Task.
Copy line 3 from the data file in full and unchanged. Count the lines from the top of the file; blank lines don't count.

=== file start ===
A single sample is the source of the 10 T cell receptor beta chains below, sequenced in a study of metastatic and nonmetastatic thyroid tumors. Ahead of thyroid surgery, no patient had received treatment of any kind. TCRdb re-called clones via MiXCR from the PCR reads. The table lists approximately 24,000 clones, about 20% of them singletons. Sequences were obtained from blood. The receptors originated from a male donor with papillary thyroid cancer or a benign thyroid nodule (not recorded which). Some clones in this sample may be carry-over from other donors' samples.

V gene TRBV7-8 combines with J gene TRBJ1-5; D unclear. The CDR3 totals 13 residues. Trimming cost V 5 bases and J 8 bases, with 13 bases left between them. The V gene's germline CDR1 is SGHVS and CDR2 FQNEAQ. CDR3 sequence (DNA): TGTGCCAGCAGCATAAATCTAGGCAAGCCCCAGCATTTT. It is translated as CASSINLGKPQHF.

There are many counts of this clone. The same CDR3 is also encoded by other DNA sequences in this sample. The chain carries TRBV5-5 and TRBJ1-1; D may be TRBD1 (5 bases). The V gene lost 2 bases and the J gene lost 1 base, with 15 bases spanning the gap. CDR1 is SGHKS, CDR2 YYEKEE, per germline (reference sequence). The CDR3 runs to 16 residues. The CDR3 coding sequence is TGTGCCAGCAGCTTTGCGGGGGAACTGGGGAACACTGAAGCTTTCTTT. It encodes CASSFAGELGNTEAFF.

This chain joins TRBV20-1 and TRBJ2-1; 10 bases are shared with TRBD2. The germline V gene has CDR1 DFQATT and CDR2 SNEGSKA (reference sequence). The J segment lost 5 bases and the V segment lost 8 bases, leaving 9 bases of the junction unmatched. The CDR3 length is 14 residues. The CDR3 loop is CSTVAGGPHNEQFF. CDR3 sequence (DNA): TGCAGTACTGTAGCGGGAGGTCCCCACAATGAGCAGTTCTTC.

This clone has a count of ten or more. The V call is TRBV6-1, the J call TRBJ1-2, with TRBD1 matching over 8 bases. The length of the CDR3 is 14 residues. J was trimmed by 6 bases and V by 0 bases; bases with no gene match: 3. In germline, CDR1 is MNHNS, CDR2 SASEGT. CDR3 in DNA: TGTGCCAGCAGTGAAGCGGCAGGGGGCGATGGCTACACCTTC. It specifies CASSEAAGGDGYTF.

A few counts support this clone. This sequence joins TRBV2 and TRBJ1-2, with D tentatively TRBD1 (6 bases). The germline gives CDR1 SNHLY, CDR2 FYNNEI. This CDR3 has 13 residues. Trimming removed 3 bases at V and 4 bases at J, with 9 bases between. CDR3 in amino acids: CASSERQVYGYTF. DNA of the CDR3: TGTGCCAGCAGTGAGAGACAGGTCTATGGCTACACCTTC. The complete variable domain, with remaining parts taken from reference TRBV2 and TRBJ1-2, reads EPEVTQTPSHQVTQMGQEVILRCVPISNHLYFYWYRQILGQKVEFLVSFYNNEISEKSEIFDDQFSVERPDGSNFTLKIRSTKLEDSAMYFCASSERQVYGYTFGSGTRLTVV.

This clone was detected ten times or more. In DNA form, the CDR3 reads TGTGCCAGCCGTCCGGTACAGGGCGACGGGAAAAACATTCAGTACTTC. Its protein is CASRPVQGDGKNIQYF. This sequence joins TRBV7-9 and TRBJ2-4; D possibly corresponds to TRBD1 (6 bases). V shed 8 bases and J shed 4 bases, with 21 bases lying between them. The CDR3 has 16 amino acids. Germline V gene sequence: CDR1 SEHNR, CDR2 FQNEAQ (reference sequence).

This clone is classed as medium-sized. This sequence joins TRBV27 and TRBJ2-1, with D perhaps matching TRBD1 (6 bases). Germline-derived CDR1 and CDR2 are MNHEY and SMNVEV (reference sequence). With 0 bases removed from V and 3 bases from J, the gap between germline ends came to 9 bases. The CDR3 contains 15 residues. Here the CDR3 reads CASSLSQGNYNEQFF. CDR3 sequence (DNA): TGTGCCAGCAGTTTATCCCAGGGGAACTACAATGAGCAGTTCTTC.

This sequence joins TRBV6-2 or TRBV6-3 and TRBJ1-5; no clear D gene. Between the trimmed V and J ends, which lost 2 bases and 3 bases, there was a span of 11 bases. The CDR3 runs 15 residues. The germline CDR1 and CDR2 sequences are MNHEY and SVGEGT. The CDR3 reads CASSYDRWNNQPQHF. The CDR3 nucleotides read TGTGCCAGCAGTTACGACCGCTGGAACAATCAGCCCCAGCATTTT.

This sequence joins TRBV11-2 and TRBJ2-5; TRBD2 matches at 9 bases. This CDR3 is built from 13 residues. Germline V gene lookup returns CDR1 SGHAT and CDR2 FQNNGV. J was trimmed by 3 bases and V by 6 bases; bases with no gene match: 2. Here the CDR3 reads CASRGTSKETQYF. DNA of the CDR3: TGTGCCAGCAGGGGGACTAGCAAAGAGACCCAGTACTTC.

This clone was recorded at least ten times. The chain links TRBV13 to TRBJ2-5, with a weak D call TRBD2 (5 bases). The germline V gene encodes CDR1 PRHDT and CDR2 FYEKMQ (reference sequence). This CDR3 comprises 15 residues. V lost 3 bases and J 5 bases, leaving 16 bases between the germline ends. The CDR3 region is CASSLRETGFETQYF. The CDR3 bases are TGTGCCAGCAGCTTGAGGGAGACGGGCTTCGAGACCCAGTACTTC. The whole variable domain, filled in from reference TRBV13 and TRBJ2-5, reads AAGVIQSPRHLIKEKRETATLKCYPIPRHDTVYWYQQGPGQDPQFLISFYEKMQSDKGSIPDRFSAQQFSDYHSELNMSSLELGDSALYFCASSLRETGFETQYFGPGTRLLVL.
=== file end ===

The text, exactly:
There are many counts of this clone. The same CDR3 is also encoded by other DNA sequences in this sample. The chain carries TRBV5-5 and TRBJ1-1; D may be TRBD1 (5 bases). The V gene lost 2 bases and the J gene lost 1 base, with 15 bases spanning the gap. CDR1 is SGHKS, CDR2 YYEKEE, per germline (reference sequence). The CDR3 runs to 16 residues. The CDR3 coding sequence is TGTGCCAGCAGCTTTGCGGGGGAACTGGGGAACACTGAAGCTTTCTTT. It encodes CASSFAGELGNTEAFF.